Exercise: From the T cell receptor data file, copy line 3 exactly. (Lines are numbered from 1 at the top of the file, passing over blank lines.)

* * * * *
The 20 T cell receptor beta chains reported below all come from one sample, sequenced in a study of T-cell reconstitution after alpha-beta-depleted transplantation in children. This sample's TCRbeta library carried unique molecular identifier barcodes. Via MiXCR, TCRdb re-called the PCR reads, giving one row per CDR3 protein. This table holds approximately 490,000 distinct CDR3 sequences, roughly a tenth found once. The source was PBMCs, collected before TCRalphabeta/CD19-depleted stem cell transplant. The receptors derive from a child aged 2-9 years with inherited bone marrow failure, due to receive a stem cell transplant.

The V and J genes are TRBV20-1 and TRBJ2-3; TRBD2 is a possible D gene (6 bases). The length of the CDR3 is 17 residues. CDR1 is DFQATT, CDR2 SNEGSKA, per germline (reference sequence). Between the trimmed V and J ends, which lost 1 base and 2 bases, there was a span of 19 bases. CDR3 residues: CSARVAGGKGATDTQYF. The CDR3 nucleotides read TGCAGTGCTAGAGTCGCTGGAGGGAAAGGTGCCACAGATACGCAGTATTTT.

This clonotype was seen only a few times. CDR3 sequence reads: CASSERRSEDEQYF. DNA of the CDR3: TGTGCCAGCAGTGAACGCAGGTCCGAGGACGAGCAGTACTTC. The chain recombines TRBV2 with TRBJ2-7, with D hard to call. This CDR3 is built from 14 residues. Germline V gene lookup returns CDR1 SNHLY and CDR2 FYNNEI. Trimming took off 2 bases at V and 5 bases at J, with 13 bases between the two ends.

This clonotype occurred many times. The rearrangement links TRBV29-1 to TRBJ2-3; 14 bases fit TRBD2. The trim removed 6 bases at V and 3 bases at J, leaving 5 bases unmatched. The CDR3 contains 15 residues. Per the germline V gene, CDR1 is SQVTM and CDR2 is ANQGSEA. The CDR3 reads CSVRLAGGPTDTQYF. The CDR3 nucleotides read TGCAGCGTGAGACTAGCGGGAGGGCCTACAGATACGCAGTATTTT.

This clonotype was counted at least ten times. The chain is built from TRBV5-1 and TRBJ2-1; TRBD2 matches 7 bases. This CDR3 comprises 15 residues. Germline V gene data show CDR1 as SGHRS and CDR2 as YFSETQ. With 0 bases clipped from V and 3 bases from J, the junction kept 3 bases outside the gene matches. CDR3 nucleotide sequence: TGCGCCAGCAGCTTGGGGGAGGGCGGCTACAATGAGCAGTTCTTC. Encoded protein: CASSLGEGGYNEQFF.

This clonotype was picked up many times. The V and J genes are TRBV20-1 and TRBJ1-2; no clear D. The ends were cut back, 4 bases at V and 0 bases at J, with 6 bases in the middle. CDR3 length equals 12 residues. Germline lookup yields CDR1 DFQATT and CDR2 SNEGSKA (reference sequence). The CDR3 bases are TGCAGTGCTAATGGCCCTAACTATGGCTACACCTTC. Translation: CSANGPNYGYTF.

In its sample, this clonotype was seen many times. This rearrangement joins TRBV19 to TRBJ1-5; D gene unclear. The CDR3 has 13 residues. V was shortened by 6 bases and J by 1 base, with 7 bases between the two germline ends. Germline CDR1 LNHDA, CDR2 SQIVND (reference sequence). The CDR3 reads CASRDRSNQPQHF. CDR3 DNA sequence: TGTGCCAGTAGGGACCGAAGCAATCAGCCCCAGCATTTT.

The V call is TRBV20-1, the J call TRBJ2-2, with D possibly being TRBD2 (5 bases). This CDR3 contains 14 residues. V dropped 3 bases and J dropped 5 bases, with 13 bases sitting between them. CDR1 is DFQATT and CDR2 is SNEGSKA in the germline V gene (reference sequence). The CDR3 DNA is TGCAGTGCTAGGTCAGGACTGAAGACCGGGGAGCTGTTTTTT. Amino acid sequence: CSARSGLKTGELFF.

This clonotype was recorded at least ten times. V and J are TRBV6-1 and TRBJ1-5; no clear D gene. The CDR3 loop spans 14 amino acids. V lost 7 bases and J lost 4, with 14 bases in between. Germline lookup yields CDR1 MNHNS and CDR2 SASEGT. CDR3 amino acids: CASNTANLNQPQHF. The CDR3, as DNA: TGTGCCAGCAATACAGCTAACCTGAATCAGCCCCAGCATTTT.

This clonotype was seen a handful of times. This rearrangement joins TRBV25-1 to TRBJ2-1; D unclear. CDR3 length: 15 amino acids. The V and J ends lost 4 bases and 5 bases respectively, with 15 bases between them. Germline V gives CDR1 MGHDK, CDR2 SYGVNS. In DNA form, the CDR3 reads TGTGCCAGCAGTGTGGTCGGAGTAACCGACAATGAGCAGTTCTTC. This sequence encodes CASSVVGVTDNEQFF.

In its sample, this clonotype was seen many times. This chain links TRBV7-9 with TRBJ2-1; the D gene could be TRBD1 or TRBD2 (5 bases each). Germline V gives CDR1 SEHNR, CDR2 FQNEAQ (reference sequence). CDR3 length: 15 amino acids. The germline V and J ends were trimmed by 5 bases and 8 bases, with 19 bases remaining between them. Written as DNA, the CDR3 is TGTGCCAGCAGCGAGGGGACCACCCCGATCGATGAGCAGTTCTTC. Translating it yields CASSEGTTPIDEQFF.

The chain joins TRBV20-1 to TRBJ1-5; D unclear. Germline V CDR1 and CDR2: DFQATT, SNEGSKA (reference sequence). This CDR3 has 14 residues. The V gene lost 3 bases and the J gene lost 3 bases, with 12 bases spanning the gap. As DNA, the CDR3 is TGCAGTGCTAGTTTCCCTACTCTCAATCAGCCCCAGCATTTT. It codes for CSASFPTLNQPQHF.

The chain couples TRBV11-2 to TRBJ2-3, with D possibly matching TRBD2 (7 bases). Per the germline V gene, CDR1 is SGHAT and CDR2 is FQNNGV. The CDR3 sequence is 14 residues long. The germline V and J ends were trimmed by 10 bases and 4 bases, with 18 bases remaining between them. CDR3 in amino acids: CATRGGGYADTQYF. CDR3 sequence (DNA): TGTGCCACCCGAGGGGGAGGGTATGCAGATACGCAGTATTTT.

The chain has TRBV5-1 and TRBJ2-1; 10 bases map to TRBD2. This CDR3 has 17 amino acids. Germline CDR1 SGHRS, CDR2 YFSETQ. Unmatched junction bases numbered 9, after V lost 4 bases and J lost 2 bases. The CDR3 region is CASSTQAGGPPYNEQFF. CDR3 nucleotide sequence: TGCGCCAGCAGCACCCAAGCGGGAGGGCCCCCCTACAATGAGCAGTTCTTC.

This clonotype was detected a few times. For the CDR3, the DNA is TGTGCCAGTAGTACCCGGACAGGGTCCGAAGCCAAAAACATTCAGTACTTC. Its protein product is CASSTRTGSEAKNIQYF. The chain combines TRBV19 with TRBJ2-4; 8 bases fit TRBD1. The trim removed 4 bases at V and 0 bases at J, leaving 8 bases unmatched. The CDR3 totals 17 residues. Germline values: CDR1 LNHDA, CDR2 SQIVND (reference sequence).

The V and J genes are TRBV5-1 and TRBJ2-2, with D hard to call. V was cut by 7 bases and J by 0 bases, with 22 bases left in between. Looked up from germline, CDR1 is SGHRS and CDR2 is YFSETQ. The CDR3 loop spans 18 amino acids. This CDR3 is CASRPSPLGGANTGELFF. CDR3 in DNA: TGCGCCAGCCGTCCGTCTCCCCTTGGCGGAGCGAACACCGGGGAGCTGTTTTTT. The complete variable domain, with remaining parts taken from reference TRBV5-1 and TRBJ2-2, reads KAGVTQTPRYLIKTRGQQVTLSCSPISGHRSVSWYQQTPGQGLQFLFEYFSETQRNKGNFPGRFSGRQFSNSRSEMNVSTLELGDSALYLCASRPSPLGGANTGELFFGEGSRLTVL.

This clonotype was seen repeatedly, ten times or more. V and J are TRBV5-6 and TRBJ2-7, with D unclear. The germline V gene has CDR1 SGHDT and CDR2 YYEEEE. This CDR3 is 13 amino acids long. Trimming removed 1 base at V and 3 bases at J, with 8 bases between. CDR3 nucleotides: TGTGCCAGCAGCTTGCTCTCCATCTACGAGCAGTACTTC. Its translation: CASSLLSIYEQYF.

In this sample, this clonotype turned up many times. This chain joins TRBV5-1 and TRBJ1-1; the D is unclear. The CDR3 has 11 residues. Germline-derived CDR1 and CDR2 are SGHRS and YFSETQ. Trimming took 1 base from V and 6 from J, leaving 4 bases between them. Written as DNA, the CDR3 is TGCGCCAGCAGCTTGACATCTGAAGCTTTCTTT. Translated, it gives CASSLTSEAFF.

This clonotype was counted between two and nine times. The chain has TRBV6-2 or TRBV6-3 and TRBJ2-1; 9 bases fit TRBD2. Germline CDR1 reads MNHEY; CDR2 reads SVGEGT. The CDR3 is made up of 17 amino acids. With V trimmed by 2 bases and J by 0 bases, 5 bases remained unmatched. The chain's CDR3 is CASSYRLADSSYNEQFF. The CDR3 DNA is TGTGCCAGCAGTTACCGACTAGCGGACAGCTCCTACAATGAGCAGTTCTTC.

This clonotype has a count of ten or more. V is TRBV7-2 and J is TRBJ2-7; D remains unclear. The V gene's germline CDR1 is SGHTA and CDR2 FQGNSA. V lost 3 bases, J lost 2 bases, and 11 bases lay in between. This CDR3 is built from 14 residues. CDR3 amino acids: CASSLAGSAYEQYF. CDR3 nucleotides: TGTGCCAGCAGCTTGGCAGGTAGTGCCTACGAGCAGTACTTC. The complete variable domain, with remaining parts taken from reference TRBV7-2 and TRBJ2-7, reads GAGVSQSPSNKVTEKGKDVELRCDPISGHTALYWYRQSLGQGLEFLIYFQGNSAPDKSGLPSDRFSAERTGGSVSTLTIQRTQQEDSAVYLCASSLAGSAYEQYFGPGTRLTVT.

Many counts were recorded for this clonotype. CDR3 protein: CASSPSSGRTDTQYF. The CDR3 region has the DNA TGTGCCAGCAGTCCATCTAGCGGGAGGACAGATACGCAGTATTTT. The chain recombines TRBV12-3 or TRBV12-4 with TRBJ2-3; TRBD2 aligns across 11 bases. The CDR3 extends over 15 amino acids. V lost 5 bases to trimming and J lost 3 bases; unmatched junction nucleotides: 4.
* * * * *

This clonotype was seen only a few times. CDR3 sequence reads: CASSERRSEDEQYF. DNA of the CDR3: TGTGCCAGCAGTGAACGCAGGTCCGAGGACGAGCAGTACTTC. The chain recombines TRBV2 with TRBJ2-7, with D hard to call. This CDR3 is built from 14 residues. Germline V gene lookup returns CDR1 SNHLY and CDR2 FYNNEI. Trimming took off 2 bases at V and 5 bases at J, with 13 bases between the two ends.